Are Egyptians Arabs?

I thought I read somewhere that Egyptians were not technically Arabs, and that indeed they did not like being called Arabs.

But, come to find out the official name of the country (in English) is “Arab Republic of Egypt.”

What’s the straight dope?

The term ‘Arab’ refers to the culturally related groups in the middle-east who speak Arabic, the Egyptian’s main languge is Arabic (though there other groups in the country who do not speak Arabic and therefore are not usually identified as Arabs) and thus they are Arabs.

I find it highly unlikely that in the birthplace of pan-Arabism the population would not identify themselves as Arabic so:

You are probably getting Egypt mixed-up with Iran, where the main language is Farsi not Arabic and much to their annoyance Iranians are frequently and incorrectly described as Arabs.

Or you could be thinking of the Christian Copts who inhabit Egypt who speak Arabic (and Coptic) but are not usually identified as Arabs (having been an identifable part of the population before the area was invaded by the Arabs).

The term “Arab” is generally applied to people who speak Arabic. It’s more a linguistic than ethnic category, although there is quite a bit of overlap. Egyptians speak Arabic and so one might reasonably call them Arabs. But Arabic is not indiginous to Egypt, so go back far enough in time and it wouldn’t make sense to do so.

I am just guessing, but there are ethnic groups like the Bedouin who might not really consider themselves Arab.

Correct. This isn’t an easy question, since language and ethnicity aren’t the same thing. Yet the label ‘Arabic’ is usually used to describe people who speak Arabic regardless of their actual background. In case of Egyptians the matter is even more complicated as the population is a mixture, and still has very much in common with ancient Egyptians. When you look up them in dictionary the ethnicity is described as Eastern Hamitic (non-Arab) and that’s what their background is, but sometimes having Semitic features (like Arabs). On the other hand, everyone can remember the United Arab Republic of Egypt and Syria not so long ago.

They’re in fact among the most “Arab Arabs”, having migrated in as a group from Arabia and Syria and probably not outmarrying a great deal ( except perhaps w/equally tribal Berber elements ) :).

Already well-populated Egypt did not experience a great deal of Arabian immigration overall. Mostly just the garrison force at Fustat and the later Bedouin migration into the semi-desert Hawf districts on either side of the Nile in Lower Egypt. So really the difference between Arabic-speaking Muslims and Arabic ( and Coptic )-speaking Copts in Egypt comes down almost wholely to religion and related social status, not any sort of “ethnic” difference. In fact Arabic spread rather more rapidly in Egypt than Islam. And as noted, these days the definition of “Arab” generally refers to any native speaker of Arabic ( of any of numerous dialects ).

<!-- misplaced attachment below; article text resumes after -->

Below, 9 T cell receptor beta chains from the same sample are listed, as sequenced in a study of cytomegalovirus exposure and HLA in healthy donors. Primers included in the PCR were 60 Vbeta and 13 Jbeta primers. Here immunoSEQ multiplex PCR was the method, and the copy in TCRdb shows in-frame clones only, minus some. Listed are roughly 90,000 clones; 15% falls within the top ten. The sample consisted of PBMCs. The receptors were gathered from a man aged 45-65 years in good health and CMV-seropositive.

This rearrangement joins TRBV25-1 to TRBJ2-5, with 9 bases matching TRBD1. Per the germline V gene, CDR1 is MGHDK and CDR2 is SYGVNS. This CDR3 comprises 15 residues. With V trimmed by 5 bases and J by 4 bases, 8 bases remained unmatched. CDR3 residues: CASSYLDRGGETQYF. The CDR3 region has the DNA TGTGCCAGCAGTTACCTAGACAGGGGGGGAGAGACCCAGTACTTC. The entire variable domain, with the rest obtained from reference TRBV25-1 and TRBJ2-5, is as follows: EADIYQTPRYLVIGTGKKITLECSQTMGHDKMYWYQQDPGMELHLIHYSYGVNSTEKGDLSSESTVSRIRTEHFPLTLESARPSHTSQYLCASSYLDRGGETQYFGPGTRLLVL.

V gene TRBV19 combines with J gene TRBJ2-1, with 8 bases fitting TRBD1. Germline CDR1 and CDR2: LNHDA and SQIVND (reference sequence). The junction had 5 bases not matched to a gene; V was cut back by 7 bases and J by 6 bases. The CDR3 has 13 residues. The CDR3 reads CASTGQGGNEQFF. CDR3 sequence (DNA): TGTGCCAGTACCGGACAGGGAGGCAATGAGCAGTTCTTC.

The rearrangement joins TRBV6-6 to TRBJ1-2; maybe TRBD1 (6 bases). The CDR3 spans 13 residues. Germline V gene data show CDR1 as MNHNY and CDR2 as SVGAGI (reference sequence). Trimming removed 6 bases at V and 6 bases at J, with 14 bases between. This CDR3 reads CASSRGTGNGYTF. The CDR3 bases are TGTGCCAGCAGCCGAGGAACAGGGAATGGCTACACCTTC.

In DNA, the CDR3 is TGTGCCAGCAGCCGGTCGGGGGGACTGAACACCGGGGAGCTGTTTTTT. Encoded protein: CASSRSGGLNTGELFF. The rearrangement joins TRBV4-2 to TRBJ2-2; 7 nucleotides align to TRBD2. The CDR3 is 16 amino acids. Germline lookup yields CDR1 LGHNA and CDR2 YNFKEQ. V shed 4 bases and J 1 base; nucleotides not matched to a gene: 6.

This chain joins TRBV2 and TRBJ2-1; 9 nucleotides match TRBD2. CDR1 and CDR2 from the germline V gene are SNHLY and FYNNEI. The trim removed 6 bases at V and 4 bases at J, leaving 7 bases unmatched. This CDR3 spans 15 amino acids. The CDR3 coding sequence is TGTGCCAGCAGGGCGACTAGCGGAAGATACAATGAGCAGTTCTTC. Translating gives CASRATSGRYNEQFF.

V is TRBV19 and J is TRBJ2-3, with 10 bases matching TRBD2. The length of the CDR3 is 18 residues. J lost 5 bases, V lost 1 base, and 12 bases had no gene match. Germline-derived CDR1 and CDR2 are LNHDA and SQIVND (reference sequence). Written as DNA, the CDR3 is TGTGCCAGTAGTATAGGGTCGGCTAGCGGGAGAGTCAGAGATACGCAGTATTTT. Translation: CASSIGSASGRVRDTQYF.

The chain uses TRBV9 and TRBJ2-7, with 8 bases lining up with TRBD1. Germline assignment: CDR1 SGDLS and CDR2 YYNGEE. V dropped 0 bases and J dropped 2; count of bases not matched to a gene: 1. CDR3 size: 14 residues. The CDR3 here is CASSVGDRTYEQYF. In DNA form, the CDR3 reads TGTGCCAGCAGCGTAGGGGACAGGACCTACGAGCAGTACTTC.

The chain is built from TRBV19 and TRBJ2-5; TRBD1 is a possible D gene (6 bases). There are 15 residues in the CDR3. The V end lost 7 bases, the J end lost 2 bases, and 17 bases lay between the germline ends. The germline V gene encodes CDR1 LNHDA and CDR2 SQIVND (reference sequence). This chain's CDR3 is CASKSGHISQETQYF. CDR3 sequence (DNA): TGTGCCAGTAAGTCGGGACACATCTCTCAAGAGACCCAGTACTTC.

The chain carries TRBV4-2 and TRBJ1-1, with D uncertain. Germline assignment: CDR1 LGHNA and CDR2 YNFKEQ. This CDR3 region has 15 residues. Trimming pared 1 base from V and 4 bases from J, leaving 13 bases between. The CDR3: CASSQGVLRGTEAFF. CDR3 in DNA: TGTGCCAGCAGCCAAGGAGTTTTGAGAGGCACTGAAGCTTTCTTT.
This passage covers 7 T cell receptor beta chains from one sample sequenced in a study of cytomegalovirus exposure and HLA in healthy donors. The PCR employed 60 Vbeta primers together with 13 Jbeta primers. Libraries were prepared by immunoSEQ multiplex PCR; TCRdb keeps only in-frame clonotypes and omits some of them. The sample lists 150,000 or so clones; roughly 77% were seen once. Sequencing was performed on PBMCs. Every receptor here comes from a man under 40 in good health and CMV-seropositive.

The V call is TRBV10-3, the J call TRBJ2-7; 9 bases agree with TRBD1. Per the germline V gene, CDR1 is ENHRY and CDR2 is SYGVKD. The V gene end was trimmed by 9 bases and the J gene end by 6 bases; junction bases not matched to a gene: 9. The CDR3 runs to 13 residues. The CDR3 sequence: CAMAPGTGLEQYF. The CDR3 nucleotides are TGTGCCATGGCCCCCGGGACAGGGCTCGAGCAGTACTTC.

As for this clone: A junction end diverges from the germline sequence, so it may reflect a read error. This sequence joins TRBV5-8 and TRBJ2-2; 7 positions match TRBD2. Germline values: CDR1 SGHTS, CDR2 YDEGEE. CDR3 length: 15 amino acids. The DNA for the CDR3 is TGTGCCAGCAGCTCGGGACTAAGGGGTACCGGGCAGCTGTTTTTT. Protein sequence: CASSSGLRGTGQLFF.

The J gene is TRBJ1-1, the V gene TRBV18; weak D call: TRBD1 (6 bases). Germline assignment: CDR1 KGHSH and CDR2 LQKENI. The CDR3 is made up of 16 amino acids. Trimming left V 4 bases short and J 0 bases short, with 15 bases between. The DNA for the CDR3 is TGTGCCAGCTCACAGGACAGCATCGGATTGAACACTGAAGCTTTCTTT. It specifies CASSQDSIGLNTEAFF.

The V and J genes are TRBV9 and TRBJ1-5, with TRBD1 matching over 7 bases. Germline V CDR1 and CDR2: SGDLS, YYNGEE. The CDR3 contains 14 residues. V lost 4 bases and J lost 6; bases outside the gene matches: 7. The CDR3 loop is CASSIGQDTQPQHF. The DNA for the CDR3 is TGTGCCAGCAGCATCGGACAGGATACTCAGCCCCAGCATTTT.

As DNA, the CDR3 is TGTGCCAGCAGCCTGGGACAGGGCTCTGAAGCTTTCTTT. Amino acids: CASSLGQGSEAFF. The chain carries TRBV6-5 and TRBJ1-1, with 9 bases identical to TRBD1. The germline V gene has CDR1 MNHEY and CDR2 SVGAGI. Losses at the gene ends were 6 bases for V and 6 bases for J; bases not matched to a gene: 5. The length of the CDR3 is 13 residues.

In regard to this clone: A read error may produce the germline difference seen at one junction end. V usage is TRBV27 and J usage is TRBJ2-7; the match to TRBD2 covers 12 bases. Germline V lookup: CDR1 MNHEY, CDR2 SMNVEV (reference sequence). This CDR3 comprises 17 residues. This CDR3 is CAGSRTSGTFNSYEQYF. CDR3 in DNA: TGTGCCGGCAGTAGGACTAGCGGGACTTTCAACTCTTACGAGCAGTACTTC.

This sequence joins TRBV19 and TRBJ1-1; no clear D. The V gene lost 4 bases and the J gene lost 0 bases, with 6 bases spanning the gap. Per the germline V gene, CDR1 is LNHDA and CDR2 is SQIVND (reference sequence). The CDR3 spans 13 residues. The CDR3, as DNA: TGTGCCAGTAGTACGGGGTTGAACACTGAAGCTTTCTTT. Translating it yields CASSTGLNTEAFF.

• Tamerlane

The Bedouin are Arab speakers, infact it’s quite common for the Bedouin to say that they are the only true Arabs as the language orginated with them.

Yes. I think ratatoskK may well have intended to say “Berbers” rather than Bedouin.

Ok, so to summarize the short answer to the question, “are Egyptians Arabs?”, is, “it all depends.”

The longer answer is, the majority of Egyptians who speak Arabic self-identify as Arabs. Although the term “Arab” may be used to refer to an ethnic group, the more commonly used definition these days focuses on one’s native language, not one’s ancestry. Whether or not modern Egyptians are part of the “Arab” ethnic group is–judging from the posts in this thread–a somewhat complicated question.

But it is clear that they speak Arabic (or more precisely, a dialect of Arabic) as their native language, and therefore should be called Arabs.

MC perhaps you are right that I got thrown off by the example of the Iranians. I was aware that most (all?) Iranians are not Arabs, don’t speak Arabic (as their native language anyway) and don’t like it when people assume that they are Arabs. Somehow I thought there was a parallel between the Egyptians and the Iranians in that regard, but I was obviously mistaken.

There are in fact some “Iranian Arabs” in the sense of Iranian nationals that speak Arabic as their first language ( most prominently in the southwestern province of Khuzestan ), but they form only a small proportion of Iran’s population ( maybe 1% ).

Not to belabor the point, but this in fact is almost exactly backwards. As the most densely populated and most centrally located Arab country, Egypt actually exerts a great deal of cultural influence on the rest of the Arab world and Egyptians are well aware and proud of this fact.

Most of the important socio-political trends in the Arab in the 20th century either originated in Egypt or underwent crucial development there. This includes both the dominant political paradigm of the 60’s and 70’s, quasi-socialist secular pan-Arab nationalism, articulated as “Nasserism” ( after it’s most ardent and aggressive advocate, Egyptian president Gamal-Abdel Nasser ) and Islamism, in both its violent and non-violent forms, which was probably more heavily influenced by Egypt’s Muslim Brotherhood and, even more particularly, the writings of Sayyid Qutb, than any other single source.

  • Tamerlane